Jun 4, 2012, 07:19 AM
    So if he changes me to salaried. I am Accounts Payable and Recievable I also do payroll. Would he have to pay me 40 hours if I called in sick one day or left early for personal reasons. Or can he deduct it from my hours?
    Wildsporty's Avatar
    Wildsporty Posts: 445, Reputation: 38
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    #6

    Jun 4, 2012, 08:55 AM
    It depends on if he has you classified as salaried exempt or salaried non exempt. I can tell you now that if you do payroll and accounts payable you are salaried non exempt and should be paid hourly and paid overtime for all hours over 40 in a week. He can pay you salary non exempt but he still has to pay overtime for all hours over 40 in a week.

    I know this for a fact because for 8 years I was Accounts payable and payroll at my job. We fought over the classification and I was fineally classified as hourly non exempt.

    The DOL was classify this job as hourly non exempt

    Non exempt are not paid for sick time off or leaving early.
    shakin57chevy's Avatar
    shakin57chevy Posts: 3, Reputation: 1
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    #7

    Jun 4, 2012, 09:33 AM
    Well I really appreciate the information. He has us working 7:30am to 4:30pm with a 30 minute lunch break that comes out of our pay and two fifteen minute breaks which also come out of our pay. I thought the employer was responsible for the two 15 minute breaks. So technically I am working 2.5 extra hours each week if that is the case. He told us if we were salary he could keep us as long as he needs us and not pay OT. My other question is... How do we find out if we are salaried non exempt or exempt. One of my project managers who is salaried every other week it seems because he keeps switching her back and forth asked me. Would it be on her pay stub?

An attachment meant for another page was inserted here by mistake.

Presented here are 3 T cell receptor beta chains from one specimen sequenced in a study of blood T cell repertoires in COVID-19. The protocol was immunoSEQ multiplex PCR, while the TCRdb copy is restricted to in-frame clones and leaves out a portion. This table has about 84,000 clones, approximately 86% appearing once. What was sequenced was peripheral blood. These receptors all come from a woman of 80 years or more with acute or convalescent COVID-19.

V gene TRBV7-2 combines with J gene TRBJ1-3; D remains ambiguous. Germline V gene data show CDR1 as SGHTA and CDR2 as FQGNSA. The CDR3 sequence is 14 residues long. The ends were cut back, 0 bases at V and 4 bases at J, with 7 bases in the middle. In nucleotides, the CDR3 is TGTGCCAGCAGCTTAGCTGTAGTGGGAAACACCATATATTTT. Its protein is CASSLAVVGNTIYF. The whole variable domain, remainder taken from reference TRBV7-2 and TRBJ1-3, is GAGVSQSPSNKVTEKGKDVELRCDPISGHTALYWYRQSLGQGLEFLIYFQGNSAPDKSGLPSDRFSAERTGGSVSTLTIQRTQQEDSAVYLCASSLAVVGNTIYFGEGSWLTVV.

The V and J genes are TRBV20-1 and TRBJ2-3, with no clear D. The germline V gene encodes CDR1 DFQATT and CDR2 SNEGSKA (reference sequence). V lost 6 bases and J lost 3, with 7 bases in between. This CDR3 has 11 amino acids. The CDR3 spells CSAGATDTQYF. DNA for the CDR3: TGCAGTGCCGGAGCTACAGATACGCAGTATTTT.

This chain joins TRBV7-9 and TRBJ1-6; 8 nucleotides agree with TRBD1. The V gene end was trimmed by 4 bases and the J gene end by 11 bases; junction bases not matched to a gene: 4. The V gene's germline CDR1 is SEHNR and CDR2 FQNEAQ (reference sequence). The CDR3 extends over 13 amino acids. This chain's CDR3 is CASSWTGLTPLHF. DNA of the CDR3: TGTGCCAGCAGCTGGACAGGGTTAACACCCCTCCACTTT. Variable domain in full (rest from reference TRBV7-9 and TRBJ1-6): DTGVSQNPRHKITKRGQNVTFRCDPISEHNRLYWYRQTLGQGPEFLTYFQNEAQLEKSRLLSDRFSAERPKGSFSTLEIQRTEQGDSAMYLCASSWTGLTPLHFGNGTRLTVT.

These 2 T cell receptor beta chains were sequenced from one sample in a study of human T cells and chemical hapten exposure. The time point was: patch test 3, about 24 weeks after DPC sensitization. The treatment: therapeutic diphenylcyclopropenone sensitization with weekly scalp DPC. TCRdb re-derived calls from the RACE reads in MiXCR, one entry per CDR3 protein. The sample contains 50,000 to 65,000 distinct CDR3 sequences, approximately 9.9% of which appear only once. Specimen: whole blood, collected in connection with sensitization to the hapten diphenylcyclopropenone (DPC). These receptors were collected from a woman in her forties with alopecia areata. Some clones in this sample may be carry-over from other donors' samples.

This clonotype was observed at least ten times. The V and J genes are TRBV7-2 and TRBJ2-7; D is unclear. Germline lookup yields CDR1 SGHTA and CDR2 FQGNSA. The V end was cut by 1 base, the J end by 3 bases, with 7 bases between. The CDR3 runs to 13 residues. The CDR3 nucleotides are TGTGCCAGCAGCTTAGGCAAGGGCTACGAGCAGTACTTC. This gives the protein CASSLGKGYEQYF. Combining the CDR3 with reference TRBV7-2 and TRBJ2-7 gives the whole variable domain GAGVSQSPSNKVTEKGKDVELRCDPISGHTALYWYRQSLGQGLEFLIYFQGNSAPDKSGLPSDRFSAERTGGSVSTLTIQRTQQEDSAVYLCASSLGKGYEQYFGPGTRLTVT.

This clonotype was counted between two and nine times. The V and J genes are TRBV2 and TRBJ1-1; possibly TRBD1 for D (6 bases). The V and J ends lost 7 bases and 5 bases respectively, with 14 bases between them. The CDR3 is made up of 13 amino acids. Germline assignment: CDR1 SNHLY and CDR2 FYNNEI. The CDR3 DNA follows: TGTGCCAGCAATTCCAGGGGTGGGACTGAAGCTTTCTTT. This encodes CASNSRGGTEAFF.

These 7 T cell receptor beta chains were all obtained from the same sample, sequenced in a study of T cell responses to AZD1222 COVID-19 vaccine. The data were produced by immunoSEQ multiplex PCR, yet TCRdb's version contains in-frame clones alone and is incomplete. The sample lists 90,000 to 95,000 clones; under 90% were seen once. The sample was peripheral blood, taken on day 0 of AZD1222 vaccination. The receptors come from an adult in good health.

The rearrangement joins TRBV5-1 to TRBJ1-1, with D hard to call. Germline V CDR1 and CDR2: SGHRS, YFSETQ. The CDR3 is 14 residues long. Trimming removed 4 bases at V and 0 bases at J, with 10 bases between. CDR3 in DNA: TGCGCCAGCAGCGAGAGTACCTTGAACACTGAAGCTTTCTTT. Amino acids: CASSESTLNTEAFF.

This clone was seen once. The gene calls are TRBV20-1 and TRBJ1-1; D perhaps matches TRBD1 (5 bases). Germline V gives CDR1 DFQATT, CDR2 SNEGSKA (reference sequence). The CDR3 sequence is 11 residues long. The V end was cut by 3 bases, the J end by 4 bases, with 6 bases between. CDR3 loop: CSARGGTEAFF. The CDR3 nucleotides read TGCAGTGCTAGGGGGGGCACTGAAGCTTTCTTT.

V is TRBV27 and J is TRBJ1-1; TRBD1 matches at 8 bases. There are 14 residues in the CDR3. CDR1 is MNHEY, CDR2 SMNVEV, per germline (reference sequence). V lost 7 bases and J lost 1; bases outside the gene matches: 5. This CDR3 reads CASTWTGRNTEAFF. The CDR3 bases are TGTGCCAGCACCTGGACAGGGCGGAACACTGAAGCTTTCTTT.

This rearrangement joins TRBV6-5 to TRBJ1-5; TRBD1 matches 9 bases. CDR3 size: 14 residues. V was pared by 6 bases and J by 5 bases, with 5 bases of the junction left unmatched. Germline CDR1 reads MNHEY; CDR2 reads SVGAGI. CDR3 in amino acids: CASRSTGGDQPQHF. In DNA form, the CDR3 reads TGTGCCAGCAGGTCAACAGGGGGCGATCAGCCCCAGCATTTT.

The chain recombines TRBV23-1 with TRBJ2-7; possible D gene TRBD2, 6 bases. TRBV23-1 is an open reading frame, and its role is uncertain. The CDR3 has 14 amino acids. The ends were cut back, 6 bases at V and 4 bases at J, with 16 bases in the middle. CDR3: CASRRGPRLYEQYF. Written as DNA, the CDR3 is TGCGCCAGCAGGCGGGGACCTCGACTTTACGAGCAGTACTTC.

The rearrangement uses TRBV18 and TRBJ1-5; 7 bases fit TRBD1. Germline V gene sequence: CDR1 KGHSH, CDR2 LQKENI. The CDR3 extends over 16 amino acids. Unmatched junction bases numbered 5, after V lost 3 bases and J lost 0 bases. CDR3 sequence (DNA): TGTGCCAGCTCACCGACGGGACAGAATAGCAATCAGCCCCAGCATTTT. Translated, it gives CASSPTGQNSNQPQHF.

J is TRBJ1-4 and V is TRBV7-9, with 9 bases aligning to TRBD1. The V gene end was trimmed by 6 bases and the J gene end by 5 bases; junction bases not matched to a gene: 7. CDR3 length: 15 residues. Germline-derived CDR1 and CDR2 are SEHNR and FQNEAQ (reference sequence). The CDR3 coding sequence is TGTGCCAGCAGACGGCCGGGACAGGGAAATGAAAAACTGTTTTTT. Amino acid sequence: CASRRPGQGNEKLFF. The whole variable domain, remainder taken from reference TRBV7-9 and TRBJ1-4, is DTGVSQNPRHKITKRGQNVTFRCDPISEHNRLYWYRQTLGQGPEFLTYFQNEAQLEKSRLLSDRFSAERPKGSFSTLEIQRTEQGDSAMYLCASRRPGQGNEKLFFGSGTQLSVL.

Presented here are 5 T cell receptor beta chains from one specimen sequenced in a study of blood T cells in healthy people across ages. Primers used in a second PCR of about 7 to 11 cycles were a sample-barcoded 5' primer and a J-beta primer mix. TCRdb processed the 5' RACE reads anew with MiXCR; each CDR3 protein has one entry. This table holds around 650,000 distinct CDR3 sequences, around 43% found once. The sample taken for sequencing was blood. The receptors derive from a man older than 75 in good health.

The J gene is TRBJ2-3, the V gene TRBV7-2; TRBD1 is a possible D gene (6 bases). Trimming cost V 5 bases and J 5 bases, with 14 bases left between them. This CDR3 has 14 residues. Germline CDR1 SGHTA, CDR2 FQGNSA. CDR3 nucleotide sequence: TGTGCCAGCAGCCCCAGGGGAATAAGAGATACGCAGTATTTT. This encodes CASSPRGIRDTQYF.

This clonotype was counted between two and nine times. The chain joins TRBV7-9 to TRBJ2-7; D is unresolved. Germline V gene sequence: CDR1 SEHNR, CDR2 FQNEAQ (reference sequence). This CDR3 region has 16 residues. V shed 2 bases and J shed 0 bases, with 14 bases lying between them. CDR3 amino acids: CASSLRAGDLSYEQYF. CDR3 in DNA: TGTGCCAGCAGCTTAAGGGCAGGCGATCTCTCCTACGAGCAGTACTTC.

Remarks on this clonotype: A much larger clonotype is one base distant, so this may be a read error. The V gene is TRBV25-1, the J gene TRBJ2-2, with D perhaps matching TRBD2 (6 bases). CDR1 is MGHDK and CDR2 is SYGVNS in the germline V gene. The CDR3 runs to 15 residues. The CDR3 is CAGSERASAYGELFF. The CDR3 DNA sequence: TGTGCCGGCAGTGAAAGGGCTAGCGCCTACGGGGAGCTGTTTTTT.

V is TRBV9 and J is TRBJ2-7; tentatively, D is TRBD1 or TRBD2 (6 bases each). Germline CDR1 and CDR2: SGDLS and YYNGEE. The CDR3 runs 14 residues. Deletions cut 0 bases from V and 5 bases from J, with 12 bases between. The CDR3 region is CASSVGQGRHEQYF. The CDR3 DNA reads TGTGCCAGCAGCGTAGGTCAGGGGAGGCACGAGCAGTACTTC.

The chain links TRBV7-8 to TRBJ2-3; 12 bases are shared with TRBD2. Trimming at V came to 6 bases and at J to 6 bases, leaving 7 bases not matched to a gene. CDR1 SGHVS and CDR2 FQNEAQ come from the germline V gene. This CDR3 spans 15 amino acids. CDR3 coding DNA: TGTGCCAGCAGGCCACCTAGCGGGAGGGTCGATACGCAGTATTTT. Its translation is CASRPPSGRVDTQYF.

Wildsporty's Avatar
    Wildsporty Posts: 445, Reputation: 38
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    #8

    Jun 4, 2012, 10:10 AM
    No exempt or non exempt status probably does not show on the pay stub. Most of the time if you are salaried they are calling you exempt. If you are hourly they are calling you non exempt. It is possible to pay salaried to non exempt but not recommended.

    If you are paid overtime for hours over 40 than you are non exempt. If you are not paid overtime than you are being considered exempt.

    Unless all criteria is met for the exempt category it is illegal to classify as exempt. What could happen if the DOL reclassifies is any and all overtime will be paid to the employee by the employer and they can go back several years. The employer can also be fined and penalized.

    You have to contact the DOL and ask them to help you obtain a correct classification exempt vs Non exempt for the job and let them know the flip flopping of the classification and that more than one employee is involved. This is a huge priority with them right now and they will investigate.

    Shirley